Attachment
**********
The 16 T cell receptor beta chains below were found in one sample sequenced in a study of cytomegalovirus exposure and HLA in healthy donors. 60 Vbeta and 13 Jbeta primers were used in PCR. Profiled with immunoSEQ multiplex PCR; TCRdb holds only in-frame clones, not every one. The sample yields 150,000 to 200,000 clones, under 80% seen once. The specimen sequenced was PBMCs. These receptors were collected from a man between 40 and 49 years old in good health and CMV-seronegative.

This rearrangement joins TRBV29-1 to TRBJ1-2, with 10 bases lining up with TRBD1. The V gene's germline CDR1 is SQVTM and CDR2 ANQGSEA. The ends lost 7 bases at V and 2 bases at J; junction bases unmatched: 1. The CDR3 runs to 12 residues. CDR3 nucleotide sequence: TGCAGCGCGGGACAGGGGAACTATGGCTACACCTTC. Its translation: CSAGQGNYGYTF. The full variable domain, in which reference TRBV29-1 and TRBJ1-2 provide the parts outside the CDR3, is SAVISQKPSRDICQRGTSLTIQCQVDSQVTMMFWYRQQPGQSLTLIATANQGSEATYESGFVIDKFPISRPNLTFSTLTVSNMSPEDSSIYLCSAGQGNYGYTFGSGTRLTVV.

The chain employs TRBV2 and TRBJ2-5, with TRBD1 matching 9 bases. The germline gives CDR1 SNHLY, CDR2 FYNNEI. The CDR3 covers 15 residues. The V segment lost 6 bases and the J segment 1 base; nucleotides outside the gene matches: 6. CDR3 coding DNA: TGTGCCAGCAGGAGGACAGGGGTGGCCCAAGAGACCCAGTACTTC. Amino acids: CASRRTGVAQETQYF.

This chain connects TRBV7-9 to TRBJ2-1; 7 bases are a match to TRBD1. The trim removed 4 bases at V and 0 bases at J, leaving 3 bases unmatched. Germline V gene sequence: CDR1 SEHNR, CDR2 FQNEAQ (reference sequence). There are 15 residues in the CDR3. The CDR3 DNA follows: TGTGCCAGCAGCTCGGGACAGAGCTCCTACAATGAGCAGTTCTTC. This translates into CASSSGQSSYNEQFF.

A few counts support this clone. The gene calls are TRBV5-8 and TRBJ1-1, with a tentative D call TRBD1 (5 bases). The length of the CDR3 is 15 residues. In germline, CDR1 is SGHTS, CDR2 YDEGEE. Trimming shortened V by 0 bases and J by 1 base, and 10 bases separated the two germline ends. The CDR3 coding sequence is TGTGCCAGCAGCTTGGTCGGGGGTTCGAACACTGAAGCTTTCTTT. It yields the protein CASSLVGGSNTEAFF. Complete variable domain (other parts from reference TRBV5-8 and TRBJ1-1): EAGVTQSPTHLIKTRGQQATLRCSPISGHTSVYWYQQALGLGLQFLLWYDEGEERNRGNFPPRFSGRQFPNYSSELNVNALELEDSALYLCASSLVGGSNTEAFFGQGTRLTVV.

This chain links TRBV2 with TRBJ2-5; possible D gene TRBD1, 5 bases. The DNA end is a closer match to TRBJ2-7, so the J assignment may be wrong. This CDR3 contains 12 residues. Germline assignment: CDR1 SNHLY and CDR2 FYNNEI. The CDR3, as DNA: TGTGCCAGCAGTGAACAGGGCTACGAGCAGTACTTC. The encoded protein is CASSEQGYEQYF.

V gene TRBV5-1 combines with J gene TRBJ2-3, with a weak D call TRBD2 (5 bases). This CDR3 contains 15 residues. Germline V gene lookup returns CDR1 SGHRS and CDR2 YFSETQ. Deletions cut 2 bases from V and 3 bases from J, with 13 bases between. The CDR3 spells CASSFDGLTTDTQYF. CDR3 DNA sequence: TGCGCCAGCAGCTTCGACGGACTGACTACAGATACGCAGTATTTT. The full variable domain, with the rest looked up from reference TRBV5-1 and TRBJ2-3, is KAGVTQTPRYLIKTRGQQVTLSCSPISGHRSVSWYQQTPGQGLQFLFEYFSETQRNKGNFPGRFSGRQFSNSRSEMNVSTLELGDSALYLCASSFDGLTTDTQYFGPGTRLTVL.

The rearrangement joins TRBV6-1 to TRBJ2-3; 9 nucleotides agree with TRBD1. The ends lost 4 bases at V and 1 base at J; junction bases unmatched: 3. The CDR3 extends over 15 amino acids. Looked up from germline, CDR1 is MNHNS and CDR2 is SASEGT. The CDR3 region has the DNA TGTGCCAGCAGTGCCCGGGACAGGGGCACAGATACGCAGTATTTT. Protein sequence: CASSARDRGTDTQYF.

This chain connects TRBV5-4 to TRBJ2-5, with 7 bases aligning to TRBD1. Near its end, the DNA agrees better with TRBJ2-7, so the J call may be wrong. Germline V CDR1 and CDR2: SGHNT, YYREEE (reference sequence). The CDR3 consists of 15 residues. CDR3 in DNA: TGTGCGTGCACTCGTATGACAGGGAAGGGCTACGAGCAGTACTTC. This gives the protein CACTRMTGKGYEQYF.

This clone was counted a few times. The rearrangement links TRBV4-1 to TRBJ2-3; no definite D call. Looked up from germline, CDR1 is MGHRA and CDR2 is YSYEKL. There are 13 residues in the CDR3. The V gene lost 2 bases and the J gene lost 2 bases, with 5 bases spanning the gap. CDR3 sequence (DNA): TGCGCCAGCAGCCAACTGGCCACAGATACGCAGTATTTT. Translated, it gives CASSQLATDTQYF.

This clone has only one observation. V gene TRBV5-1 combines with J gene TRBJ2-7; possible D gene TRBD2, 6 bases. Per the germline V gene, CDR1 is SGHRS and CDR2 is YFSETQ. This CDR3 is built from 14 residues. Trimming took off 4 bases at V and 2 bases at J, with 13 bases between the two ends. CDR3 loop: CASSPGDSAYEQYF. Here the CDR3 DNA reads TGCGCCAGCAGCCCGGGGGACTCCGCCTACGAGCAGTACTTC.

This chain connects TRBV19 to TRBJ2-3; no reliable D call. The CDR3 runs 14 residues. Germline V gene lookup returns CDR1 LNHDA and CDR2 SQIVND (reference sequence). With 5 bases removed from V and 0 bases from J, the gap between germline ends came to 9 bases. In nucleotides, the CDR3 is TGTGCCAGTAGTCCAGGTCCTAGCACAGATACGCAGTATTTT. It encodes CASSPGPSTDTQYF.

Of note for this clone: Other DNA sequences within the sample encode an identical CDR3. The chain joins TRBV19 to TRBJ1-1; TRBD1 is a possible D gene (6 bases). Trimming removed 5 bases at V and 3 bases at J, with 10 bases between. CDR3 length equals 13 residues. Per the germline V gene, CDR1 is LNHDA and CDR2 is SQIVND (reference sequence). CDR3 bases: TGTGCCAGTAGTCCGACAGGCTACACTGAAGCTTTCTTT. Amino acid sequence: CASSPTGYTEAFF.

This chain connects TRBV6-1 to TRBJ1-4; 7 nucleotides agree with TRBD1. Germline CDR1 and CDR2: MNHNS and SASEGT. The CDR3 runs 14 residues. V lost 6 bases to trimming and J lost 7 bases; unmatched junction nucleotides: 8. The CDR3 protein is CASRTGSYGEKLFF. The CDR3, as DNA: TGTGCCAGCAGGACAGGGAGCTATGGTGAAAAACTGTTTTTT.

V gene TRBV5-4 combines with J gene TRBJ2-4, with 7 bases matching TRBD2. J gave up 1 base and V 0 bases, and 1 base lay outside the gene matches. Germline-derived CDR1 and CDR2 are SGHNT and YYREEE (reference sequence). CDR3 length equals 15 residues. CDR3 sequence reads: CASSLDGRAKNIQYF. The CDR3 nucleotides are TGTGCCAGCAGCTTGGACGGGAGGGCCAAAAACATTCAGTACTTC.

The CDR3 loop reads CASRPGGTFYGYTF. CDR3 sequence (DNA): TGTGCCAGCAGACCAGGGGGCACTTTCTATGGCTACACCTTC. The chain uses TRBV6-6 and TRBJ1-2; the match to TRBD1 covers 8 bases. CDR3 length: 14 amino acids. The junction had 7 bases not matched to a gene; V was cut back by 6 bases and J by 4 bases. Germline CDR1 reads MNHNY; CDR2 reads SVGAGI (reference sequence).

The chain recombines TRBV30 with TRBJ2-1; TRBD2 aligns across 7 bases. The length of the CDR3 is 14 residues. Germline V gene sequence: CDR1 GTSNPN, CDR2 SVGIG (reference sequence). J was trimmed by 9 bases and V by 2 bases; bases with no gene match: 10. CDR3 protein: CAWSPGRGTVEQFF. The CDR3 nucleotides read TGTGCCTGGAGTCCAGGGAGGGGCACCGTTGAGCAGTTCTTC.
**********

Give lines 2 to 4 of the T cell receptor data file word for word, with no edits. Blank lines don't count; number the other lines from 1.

This rearrangement joins TRBV29-1 to TRBJ1-2, with 10 bases lining up with TRBD1. The V gene's germline CDR1 is SQVTM and CDR2 ANQGSEA. The ends lost 7 bases at V and 2 bases at J; junction bases unmatched: 1. The CDR3 runs to 12 residues. CDR3 nucleotide sequence: TGCAGCGCGGGACAGGGGAACTATGGCTACACCTTC. Its translation: CSAGQGNYGYTF. The full variable domain, in which reference TRBV29-1 and TRBJ1-2 provide the parts outside the CDR3, is SAVISQKPSRDICQRGTSLTIQCQVDSQVTMMFWYRQQPGQSLTLIATANQGSEATYESGFVIDKFPISRPNLTFSTLTVSNMSPEDSSIYLCSAGQGNYGYTFGSGTRLTVV.

The chain employs TRBV2 and TRBJ2-5, with TRBD1 matching 9 bases. The germline gives CDR1 SNHLY, CDR2 FYNNEI. The CDR3 covers 15 residues. The V segment lost 6 bases and the J segment 1 base; nucleotides outside the gene matches: 6. CDR3 coding DNA: TGTGCCAGCAGGAGGACAGGGGTGGCCCAAGAGACCCAGTACTTC. Amino acids: CASRRTGVAQETQYF.

This chain connects TRBV7-9 to TRBJ2-1; 7 bases are a match to TRBD1. The trim removed 4 bases at V and 0 bases at J, leaving 3 bases unmatched. Germline V gene sequence: CDR1 SEHNR, CDR2 FQNEAQ (reference sequence). There are 15 residues in the CDR3. The CDR3 DNA follows: TGTGCCAGCAGCTCGGGACAGAGCTCCTACAATGAGCAGTTCTTC. This translates into CASSSGQSSYNEQFF.